During the Crimean War, there were many imperfections in the British army’s artillery, which Bessemer continued to point out to his generals. One of his early proposals was to fire an elongated shot from a smooth-bore gun, but the British office was not hearing any of this. The only encouragement he received was, in fact, from Napoleon Bonaparte, the Emporer. Napoleon encouraged him so much that he invited Henry to Vincennes where they produced experiment after experiment, testing this method of an elongated shot through a smooth-bore gun, and helping the rotation by grooving the projectile of the shot. However, during these experiments, Bessemer found that the material was just too weak, and he had to find a to make the material stronger, leading him to fuse cast iron with steel and create a strong metal material. This combination led to Bessmer patenting the process in 1855, the first of many patents over the next 15 years.
As we mentioned before, even trials and tribulations have a place in our lives, and an accident during one of these experiments led Henry in a different direction. He began trying other experiments that he hadn’t thought of yet, which led to a second steel patent. This patent consisted of melting pig iron, through which steam was blown, and allowed you to use a large furnace containing many crucibles. These experiments led him to patent what we now know as the “Bessemer Converter.”
The Bessemer Process and the Bessemer Converter
Before we had the open furnace, Sir Henry Bessemer invented the Bessemer Converter, which led to changing to the steel industry forever. This process consisted of melting pig iron while air or steam was blown through it. This aeration aided in removing any impurities by oxidizing, which also helped the mass of the iron, and keeping it molten longer. This process had been used outside of Europe for many years but never on such a large industrial scale.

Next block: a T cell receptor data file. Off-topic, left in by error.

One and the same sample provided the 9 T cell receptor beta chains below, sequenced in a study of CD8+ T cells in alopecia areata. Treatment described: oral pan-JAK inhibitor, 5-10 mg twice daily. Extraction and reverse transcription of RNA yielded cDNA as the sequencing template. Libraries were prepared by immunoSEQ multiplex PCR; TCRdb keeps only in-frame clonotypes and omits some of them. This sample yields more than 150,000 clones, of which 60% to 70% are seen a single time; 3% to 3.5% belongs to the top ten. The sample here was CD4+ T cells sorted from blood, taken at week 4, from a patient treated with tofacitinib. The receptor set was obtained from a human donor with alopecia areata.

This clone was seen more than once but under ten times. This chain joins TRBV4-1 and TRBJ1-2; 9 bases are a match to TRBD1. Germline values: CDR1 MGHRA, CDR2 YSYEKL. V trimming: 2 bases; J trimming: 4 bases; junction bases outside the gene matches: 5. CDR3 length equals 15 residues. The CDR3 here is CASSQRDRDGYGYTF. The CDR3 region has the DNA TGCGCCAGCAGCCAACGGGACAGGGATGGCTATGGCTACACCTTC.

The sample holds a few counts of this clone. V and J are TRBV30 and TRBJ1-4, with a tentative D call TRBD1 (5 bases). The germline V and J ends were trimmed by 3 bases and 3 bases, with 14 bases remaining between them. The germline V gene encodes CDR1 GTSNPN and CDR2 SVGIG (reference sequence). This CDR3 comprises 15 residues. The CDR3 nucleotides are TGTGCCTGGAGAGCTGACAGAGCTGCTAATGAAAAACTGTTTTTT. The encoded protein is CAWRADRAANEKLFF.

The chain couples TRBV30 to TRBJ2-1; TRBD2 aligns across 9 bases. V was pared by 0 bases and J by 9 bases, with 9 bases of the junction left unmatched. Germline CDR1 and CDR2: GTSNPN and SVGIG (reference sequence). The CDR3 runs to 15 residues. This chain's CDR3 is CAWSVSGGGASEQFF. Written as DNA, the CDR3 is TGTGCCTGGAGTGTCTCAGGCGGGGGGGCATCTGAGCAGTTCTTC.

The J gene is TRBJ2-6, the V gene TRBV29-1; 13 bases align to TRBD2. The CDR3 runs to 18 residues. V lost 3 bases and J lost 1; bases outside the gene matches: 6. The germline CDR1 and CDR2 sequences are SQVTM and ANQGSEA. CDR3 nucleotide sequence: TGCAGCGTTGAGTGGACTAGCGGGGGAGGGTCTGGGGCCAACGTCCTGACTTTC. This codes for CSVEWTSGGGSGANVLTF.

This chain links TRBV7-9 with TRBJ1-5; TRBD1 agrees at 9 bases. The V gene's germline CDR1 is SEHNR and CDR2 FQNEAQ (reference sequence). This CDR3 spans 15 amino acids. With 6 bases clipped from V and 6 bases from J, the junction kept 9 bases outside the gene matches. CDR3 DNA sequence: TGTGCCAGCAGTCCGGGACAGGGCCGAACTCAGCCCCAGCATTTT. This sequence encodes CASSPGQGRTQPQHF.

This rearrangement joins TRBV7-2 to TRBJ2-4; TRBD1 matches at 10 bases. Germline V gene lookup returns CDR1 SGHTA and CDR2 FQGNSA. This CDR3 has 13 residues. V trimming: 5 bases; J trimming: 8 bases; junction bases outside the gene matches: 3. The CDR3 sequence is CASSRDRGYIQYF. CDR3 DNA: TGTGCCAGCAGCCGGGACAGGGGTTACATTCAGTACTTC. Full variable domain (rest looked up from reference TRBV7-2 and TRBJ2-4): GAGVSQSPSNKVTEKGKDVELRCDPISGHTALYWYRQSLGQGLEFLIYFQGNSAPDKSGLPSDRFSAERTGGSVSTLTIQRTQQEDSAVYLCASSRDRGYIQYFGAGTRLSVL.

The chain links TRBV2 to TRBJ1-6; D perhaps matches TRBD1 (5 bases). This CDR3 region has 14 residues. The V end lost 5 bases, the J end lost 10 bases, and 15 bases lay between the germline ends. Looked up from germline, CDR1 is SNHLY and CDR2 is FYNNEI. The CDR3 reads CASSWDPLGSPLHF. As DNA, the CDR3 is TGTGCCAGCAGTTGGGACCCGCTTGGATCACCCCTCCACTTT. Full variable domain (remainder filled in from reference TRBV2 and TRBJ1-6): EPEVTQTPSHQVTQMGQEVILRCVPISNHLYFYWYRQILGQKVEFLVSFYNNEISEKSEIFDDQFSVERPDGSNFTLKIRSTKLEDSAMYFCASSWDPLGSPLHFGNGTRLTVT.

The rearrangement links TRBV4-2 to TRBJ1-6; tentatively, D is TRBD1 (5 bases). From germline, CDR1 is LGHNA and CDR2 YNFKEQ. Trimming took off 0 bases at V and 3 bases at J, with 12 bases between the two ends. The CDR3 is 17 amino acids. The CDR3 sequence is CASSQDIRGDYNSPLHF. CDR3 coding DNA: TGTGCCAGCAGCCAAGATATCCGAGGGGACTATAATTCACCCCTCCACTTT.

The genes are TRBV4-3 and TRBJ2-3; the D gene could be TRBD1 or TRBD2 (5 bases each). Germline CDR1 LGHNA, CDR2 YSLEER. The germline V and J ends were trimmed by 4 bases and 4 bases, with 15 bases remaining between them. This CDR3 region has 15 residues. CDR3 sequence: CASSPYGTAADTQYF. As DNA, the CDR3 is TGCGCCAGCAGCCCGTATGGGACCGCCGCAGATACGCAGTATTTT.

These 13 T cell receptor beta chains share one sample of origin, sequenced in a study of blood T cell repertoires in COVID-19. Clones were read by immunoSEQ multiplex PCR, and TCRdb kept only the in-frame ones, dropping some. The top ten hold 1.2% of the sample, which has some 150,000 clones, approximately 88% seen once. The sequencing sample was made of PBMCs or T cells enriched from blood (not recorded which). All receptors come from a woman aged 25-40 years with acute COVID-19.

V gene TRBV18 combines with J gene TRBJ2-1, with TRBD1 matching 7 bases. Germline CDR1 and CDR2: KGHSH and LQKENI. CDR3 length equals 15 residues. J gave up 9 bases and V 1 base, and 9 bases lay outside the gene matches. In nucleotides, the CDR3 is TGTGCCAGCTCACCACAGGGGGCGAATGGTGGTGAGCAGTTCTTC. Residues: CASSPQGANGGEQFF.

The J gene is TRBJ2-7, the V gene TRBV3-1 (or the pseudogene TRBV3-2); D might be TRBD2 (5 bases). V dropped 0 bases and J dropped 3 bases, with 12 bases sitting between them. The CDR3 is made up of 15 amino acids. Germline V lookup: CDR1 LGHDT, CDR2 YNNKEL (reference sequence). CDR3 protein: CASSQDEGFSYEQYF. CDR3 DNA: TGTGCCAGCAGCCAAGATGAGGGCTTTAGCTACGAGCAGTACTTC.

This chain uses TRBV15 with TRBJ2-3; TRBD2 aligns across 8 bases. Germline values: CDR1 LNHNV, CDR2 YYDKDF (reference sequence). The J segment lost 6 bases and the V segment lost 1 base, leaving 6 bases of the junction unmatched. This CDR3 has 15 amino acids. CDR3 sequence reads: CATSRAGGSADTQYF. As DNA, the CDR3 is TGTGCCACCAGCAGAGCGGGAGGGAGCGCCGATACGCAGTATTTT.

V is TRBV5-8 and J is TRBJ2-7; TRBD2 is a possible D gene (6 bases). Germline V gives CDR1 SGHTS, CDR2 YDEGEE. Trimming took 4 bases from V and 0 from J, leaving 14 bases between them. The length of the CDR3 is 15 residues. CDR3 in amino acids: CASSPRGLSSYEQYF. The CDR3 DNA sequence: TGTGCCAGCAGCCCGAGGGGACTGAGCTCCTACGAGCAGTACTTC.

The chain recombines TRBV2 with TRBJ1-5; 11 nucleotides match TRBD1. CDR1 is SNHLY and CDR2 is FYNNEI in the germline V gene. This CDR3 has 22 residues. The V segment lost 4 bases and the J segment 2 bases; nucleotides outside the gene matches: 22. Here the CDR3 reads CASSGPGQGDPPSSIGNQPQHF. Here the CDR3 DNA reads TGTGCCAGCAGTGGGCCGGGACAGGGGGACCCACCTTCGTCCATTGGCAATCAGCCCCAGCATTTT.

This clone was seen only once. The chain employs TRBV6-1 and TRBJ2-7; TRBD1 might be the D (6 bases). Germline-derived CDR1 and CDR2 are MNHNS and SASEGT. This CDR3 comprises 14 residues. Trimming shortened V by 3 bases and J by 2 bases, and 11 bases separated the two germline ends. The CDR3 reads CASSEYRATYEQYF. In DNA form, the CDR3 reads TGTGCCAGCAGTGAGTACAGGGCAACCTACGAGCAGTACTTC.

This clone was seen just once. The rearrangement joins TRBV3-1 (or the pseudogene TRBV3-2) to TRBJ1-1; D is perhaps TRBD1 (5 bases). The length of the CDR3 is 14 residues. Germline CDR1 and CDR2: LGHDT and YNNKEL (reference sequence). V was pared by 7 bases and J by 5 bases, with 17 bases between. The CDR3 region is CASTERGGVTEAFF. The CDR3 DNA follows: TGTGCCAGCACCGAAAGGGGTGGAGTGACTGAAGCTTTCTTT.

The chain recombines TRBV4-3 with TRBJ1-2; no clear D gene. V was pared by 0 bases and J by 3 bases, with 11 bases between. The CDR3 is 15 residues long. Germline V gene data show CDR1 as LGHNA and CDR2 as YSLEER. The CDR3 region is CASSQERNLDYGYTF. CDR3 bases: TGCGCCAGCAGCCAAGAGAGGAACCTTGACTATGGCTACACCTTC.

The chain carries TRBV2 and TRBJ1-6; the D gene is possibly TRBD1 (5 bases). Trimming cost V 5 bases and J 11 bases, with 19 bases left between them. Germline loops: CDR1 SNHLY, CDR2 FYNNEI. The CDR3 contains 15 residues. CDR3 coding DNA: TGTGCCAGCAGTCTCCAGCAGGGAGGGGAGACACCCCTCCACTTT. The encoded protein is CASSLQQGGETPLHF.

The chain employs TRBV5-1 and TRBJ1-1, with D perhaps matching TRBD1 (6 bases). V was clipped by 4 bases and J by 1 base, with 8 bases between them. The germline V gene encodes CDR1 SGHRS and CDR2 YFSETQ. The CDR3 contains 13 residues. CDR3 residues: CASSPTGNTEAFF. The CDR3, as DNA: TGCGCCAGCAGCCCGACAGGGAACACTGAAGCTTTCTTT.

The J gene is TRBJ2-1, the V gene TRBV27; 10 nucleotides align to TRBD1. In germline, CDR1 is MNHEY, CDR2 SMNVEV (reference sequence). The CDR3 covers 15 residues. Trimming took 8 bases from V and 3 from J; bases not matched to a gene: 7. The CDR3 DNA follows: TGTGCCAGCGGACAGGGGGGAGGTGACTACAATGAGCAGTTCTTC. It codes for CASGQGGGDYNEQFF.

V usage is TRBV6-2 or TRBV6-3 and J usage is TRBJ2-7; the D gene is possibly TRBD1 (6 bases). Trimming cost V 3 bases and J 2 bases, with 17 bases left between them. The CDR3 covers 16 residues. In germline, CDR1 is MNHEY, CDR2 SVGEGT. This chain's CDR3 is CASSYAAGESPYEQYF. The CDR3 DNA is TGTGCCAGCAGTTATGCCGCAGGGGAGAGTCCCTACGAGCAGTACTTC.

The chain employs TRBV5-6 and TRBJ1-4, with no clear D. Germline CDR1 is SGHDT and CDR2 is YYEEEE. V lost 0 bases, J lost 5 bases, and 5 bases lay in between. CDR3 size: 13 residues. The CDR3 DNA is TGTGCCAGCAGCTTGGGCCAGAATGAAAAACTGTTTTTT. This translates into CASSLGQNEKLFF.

This process resulted in mass production and was also simultaneously the cheapest way to produce steel, making Sir Henry Bessemer one of the most honorable inventors of all time. He changed the steel industry by storm because if not for him, railroads, skyscrapers, and stronger metal machines might not be here today. One of the best factors of this game-changing steel production idea is the fact that it was the highest quality steel but at the lowest rates possible.
Although the Bessemer Converter is considered Sir Henry’s invention, there was an inventor by the name of James Nasmyth, who had actually been working on this idea for some time. However, he abandoned the project, and even when Henry tried to give him some of the credit and profits, Nasmyth refused them because he was already in retirement. This was when Sir Henry Bessemer became known as the “Man of Steel” or the “Inventor of Steel.”
What can we learn from Sir Henry’s life and inventions?
Sir Henry might have passed away in 1898, but his legacy lives on forever. Henry Bessemer changed the steel industry and many other industries during his life. His passion and persistence are instilled in the hearts of inventors and creators everywhere. Henry was brought up into a tough world and was considered almost destined to fail, yet these challenges seemed to drive him. The fact that he pushed through and allowed the trials to make something great of himself is a story and a legacy that all of us should take notes from.
If you’re a creator or an inventor, we can take Sir Henry’s life as inspiration. Even if you don’t plan on creating or inventing the next big thing, no matter what the love of your life is, you can take his trials and tribulations that he went through and used as a positive thing and make those positive thoughts your own.
If someone like Henry Bessemer changed the steel industry, then which industry can you have an impact on? He was born into adversity and poverty, yet he used those struggles as reasons to make something of himself. He actually took the cards he was dealt with and built something from them. This proves that anyone can overcome their problems and make a difference in the world, especially as an inventor.